York River Roundtable Recognizes Educators for Exceptional Efforts in Environmental Literacy
Collaborative Science Driving Broader Impacts. That was the theme of this year’s York River and Small Coastal Basins Symposium, a forum celebrating research, stewardship, education and management in the York River, Mobjack Bay, and Piankatank River watershed areas.
Kickstarting the day-long series of place-based talks and panels was an award ceremony celebrating watershed educators whose voluntary work has broad impacts that have reverberated throughout the watershed.
“These folks are our ripplemakers,” said Cirse Gonzalez, symposium lead and coordinator of York River and Small Coastal Basin Roundtable, a symposium co-host. “They are but single drops of water in river of many, but they are making waves! Our award winners inspire many to cherish and celebrate our watershed; it’s an honor to recognize their work now by celebrating them.”
The Roundtable recognized two informal educators for their exceptional efforts in environmental literacy for all ages, a primary goal of the organization.
Excellence in Environmental Education Award
Receiving the Excellence in Environmental Education Award was Harry Looney.
Looney was recognized for his voluntary and dedicated efforts to raise awareness and spur action on water quality through the Lake Anna Civic Association (LACA) and its Water Quality and Environmental Preservation Committees.
Through his collaborative leadership, Looney has encouraged community science and necessary conversation on the topic of harmful algal blooms.
“Inaction is no longer an option,” Looney notes. “We all have a role in a shared outcome, and whether that’s a positive one or not, really depends on each member of the community doing their part. I’m just playing my part - sometimes as educator, sometimes as facilitator, sometimes as researcher… everything’s needed.”
Looney has fostered relationships with organizations, schools and universities, garnering both seasoned and next gen allies in the fight for improved water quality while engaging them in experiential education opportunities. Through training and monitoring events, through forums for discussion between regulators and residents alike, and through research conducted with funding he has helped procure, Looney’s commitment to both people and place has made its impression on Lake Anna’s communities.
Lifetime Achievement awards
Receiving the Lifetime Achievement Award was Teta Kain.
As a dynamic communicator and life-long learner with charismatic skill and what’s been referred to as magic by her nominators, Kain, also known as the Empress of the Dragon, has been a force of nature in the Middle Peninsula.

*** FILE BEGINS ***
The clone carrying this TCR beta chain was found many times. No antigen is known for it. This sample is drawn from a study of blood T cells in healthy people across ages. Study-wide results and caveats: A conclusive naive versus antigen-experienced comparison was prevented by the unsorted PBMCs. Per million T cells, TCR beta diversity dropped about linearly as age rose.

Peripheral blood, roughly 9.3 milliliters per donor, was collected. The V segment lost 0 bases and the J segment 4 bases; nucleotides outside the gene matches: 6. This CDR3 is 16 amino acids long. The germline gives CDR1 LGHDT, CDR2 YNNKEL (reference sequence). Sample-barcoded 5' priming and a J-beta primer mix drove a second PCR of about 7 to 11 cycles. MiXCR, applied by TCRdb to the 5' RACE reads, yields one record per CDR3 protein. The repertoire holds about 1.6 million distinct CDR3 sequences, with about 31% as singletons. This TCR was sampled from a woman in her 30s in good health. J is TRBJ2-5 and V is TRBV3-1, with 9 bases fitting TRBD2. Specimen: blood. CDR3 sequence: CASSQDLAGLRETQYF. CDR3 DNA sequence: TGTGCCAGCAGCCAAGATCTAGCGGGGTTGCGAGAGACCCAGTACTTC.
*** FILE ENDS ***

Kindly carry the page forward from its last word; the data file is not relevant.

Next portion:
“Teta’s volunteer work defines what it means to be a selfless naturalist who betters the Commonwealth of Virginia,” says Jeff Wright, President of Friends of the Dragon Run where Teta has been a key leader for more than 35 years. “She gets it.”
As a former president of the organization herself, Kain worked with Middle Peninsula localities and committees to protect the Dragon Run. However, her time with the group may be best defined by her famous kayak paddles, during which she’s guided more than one thousand individuals on nature forward tours of the Dragon Run.
Kain’s voluntary and professional pursuits have extended beyond habitat protection and interpretation to include nature photography (her collection of prized photos numbers more than 25,000), leadership of nature-focused societies, and coordination of bird counts, butterfly counts, and moth nights.
Her own words describe well her years in Virginia, “I’ve met literally thousands of people, chased a million birds and butterflies…there aren’t enough hours to do all of the wonderful things to be had here.”
The York River Roundtable and its awards
The York River and Small Coastal Basin (YR&SCB) Roundtable is a forum for information sharing and collaboration among water quality and conservation-minded stakeholders within the York River, Mobjack Bay and Piankatank River watershed areas.
Award winners were nominated by Roundtable members and the broader watershed community; the Roundtable’s Executive Board made final selections. Each awardee was presented with a plaque during the Symposium in their honor.
“Collaboration takes community - and when approached in a spirit of mutual learning and growing,can impact that community for the better too,” says Gonzalez. “These two awardees are living examples of both collaboration and community at their best.”
At 3,254 square miles, or nearly 8% of the Commonwealth’s total land area, the combined York River watershed and its adjacent small coastal basins are among the smallest of Virginia’s Chesapeake Bay watersheds, though no less grand. Located within Virginia’s Coastal Plain and Piedmont physiographic provinces, the York River, Mobjack Bay and Piankatank River watershed areas include all, or portions of, 14 counties and one independent city, encompassing approximately 6,700 miles of rivers/streams, 11,330 lake acres, and 27,074 acres of tidal marsh. York River headwaters flow 220 miles from their origins in Orange County to their mouth at the Chesapeake Bay, traversing land characterized as 75% natural.
Chesapeake Bay National Estuarine Research Reserve in Virginia (CBNERR-VA), administered by the Virginia Institute of Marine Science, reinvigorated the York River and Small Coastal Basin Roundtable in support of Virginia’s effort to protect water quality and conserve coastal resources for the betterment of its communities. Designated in 1991, CBNERR-VA is one of 30 protected areas in the National Estuarine Research Reserve System (NERRS) established to promote informed management of the nation's estuaries and coastal habitats. CBNERR-VA is co-managed by the National Oceanic and Atmospheric Administration (NOAA) and the Commonwealth of Virginia.